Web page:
A laser prepares to texture the surface of copper, enhancing its antimicrobial properties. Photo: Purdue University photo/Kayla Wiles.
A laser prepares to texture the surface of copper, enhancing its antimicrobial properties. Photo: Purdue University photo/Kayla Wiles.

Bacterial pathogens can live on surfaces for days. But what if frequently touched surfaces such as doorknobs could instantly kill them off? Engineers at Purdue University have now created a laser treatment technique that could potentially turn any metal surface into a rapid bacteria killer – just by giving the metal's surface a different texture.

In a paper in Advanced Materials Interfaces, the researchers demonstrate that their technique allows the surface of copper to immediately kill off superbugs such as MRSA.

"Copper has been used as an antimicrobial material for centuries. But it typically takes hours for native copper surfaces to kill off bacteria," said Rahim Rahimi, an assistant professor of materials engineering at Purdue University. "We developed a one-step laser-texturing technique that effectively enhances the bacteria-killing properties of copper's surface."

The technique is not yet tailored to kill viruses such as the one responsible for the COVID-19 pandemic, which are much smaller than bacteria. Since publishing its work, however, Rahimi's team has begun testing this technology on the surfaces of other metals and polymers that are used to reduce the risk of bacterial growth and biofilm formation on devices such as orthopedic implants or wearable patches for chronic wounds.

Giving implants an antimicrobial surface would help prevent the spread of infection and antibiotic resistance, Rahimi said, because there wouldn't be a need for antibiotics to kill off bacteria from an implant's surface. The technique might also apply to metallic alloys that are known to have antimicrobial properties.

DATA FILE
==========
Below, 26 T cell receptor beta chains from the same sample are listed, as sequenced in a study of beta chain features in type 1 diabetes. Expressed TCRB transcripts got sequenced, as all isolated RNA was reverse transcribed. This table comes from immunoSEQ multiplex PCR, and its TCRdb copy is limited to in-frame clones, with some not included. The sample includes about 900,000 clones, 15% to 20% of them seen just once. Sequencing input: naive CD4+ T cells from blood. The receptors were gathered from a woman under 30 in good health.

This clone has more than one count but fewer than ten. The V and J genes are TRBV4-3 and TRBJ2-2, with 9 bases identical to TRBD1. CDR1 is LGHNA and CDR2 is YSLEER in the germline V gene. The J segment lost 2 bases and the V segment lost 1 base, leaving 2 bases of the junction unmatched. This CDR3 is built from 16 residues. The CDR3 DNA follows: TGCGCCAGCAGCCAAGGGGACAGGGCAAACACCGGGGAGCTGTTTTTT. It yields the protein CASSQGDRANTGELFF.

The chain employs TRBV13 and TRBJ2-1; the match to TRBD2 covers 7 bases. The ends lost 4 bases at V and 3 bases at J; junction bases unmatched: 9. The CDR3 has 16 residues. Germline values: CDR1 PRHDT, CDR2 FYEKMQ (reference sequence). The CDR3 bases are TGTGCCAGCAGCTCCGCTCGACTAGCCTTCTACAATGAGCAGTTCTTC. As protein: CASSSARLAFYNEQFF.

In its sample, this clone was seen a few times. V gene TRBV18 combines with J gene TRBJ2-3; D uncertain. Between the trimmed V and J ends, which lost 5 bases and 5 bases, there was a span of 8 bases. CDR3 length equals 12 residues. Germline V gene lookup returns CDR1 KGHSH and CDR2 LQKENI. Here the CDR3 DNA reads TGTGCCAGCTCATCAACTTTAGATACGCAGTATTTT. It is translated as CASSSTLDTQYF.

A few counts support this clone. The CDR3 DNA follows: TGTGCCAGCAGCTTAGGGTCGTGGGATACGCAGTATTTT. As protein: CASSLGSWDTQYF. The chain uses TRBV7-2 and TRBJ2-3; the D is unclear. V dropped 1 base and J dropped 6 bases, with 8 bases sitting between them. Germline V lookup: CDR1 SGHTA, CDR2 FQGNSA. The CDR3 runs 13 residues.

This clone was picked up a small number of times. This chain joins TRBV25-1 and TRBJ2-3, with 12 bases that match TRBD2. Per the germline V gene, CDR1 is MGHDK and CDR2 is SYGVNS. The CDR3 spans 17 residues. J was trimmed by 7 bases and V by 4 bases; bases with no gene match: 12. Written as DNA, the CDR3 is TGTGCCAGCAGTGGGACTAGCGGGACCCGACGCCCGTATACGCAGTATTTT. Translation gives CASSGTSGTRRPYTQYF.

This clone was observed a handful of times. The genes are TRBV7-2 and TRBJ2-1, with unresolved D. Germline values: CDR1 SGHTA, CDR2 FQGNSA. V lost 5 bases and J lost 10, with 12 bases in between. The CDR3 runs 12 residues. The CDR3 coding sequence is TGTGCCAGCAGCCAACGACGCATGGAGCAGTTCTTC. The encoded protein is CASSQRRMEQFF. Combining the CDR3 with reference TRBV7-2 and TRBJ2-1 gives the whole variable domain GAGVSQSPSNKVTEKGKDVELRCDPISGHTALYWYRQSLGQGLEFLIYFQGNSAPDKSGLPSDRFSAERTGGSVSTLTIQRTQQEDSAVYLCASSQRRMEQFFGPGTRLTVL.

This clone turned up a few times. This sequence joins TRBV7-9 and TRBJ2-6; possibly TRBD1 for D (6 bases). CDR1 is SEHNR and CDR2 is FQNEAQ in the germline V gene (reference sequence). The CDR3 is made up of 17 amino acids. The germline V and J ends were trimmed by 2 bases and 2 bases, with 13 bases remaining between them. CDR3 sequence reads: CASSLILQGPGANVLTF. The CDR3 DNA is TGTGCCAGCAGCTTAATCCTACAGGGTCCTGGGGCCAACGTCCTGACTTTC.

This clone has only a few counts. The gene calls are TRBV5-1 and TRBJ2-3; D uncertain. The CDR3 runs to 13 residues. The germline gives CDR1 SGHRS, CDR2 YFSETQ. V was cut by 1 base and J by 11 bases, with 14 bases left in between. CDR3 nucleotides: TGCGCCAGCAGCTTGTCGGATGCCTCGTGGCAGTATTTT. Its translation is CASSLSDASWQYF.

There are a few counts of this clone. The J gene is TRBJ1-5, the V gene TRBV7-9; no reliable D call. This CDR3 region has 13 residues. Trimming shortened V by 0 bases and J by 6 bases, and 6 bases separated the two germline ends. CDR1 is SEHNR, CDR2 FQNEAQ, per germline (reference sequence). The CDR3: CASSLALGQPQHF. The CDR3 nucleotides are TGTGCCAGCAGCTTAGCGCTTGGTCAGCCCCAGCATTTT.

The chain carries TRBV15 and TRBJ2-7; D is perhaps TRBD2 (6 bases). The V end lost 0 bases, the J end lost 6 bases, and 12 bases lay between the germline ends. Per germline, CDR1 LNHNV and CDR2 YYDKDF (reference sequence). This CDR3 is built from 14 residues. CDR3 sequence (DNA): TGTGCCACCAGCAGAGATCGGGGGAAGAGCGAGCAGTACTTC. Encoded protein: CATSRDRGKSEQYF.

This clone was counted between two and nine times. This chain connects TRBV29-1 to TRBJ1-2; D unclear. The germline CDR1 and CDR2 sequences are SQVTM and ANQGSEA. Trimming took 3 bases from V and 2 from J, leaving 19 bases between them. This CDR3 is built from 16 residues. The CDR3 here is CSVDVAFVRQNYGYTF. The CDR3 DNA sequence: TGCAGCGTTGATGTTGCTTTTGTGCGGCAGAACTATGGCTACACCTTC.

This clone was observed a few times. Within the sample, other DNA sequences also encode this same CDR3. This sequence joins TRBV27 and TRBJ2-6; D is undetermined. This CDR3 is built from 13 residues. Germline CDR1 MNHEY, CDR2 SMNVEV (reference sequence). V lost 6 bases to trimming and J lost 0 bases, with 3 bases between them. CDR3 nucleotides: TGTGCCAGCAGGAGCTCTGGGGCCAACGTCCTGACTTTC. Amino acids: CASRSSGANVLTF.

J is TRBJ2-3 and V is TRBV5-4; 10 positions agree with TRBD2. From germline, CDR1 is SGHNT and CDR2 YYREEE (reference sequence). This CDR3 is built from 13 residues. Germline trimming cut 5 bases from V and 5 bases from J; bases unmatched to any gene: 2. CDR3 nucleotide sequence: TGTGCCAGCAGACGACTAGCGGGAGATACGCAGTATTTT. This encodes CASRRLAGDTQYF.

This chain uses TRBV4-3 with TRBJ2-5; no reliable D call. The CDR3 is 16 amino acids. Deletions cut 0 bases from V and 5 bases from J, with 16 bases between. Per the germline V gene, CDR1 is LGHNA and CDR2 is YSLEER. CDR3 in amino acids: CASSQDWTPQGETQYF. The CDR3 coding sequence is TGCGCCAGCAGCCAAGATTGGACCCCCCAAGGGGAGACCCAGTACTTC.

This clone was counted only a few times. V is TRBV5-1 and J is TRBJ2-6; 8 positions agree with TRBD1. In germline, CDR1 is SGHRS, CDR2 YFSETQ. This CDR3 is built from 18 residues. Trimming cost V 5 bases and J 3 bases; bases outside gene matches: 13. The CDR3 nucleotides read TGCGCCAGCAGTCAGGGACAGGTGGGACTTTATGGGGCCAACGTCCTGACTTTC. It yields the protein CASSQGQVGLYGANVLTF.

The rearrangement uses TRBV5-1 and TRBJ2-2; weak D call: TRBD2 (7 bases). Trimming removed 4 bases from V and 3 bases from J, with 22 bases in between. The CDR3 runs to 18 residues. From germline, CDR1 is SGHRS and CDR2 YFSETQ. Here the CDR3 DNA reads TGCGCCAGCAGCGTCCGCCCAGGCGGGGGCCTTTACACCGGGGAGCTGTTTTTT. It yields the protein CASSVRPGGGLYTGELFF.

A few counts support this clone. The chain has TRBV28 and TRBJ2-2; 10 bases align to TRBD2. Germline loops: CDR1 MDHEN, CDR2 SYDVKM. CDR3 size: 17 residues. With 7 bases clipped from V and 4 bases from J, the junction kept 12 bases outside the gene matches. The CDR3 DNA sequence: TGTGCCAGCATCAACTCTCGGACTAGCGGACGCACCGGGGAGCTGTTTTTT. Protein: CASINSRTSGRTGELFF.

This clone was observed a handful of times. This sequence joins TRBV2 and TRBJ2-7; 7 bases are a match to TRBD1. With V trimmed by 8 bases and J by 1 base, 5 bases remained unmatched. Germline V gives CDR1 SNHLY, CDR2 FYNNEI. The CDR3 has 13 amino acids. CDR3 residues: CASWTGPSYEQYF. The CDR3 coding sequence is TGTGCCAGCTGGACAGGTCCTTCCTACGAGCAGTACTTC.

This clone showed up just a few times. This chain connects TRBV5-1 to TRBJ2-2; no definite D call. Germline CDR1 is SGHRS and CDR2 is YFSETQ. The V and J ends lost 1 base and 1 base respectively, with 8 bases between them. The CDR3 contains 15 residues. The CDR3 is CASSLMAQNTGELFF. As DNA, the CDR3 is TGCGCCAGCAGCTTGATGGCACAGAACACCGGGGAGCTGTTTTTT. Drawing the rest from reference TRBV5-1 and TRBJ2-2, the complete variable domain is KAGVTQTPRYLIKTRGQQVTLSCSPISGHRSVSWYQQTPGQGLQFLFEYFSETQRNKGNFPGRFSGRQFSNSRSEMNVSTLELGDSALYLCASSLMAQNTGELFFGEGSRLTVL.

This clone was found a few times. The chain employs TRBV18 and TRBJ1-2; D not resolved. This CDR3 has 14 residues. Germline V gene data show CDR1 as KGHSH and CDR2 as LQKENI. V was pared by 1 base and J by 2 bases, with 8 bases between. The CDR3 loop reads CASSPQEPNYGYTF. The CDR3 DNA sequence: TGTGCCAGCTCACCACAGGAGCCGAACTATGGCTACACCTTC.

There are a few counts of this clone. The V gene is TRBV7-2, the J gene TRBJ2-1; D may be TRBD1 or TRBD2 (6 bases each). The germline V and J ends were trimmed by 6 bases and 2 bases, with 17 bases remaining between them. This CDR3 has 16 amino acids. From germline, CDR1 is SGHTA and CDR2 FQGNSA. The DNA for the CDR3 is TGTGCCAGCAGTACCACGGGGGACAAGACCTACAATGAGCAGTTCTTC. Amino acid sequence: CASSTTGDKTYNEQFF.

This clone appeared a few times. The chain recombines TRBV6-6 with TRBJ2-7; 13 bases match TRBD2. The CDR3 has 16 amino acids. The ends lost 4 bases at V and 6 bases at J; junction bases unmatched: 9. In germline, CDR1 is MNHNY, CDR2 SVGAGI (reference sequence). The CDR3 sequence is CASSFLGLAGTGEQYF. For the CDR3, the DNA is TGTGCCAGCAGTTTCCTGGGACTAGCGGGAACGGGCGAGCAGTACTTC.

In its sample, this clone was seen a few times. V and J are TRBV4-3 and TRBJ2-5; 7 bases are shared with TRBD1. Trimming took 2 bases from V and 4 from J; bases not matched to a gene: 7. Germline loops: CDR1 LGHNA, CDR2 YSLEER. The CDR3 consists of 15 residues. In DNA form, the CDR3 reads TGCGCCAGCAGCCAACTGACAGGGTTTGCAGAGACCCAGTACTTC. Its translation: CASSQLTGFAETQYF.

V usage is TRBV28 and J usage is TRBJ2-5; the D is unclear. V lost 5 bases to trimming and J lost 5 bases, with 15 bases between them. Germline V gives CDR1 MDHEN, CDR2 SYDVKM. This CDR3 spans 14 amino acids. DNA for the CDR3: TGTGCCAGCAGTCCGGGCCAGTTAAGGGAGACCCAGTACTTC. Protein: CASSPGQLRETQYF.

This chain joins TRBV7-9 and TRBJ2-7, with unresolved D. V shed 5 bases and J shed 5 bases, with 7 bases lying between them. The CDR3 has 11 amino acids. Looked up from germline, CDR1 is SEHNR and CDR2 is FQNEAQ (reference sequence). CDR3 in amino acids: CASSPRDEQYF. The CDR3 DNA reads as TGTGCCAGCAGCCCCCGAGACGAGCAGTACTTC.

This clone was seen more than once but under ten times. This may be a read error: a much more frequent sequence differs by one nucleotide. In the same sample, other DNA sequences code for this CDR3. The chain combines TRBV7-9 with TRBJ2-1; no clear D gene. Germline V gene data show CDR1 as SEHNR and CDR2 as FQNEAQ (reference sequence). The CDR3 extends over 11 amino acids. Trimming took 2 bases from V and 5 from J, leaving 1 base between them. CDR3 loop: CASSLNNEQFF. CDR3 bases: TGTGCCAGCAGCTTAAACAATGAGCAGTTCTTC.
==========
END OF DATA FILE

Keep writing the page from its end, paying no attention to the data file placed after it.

Metals such as copper normally have a really smooth surface, which makes it difficult for the metal to kill bacteria by contact. The technique developed by Rahimi's team uses a laser to create nanoscale patterns on the metal's surface. These patterns produce a rugged texture that increases the surface area, giving more opportunity for bacteria to hit the surface and rupture on the spot.

Researchers in the past have used various nanomaterial coatings to enhance the antimicrobial properties of metal surfaces, but these coatings are prone to leaching off and can be toxic to the environment. "We've created a robust process that selectively generates micron and nanoscale patterns directly onto the targeted surface without altering the bulk of the copper material," said Rahimi, whose lab develops innovative materials and biomedical devices to address healthcare challenges.

The laser-texturing has a dual effect: it not only improves direct contact, but also makes the surface more hydrophilic. For orthopedic implants, such a surface can allow bone cells to attach more strongly, improving how well the implant integrates with bone. Rahimi's team observed this effect with fibroblast cells.

Due to the simplicity and scalability of the technique, the researchers believe that it could easily be translated into existing medical device manufacturing processes.

This story is adapted from material from Purdue University, with editorial changes made by Materials Today. The views expressed in this article do not necessarily represent those of Elsevier. Link to original source.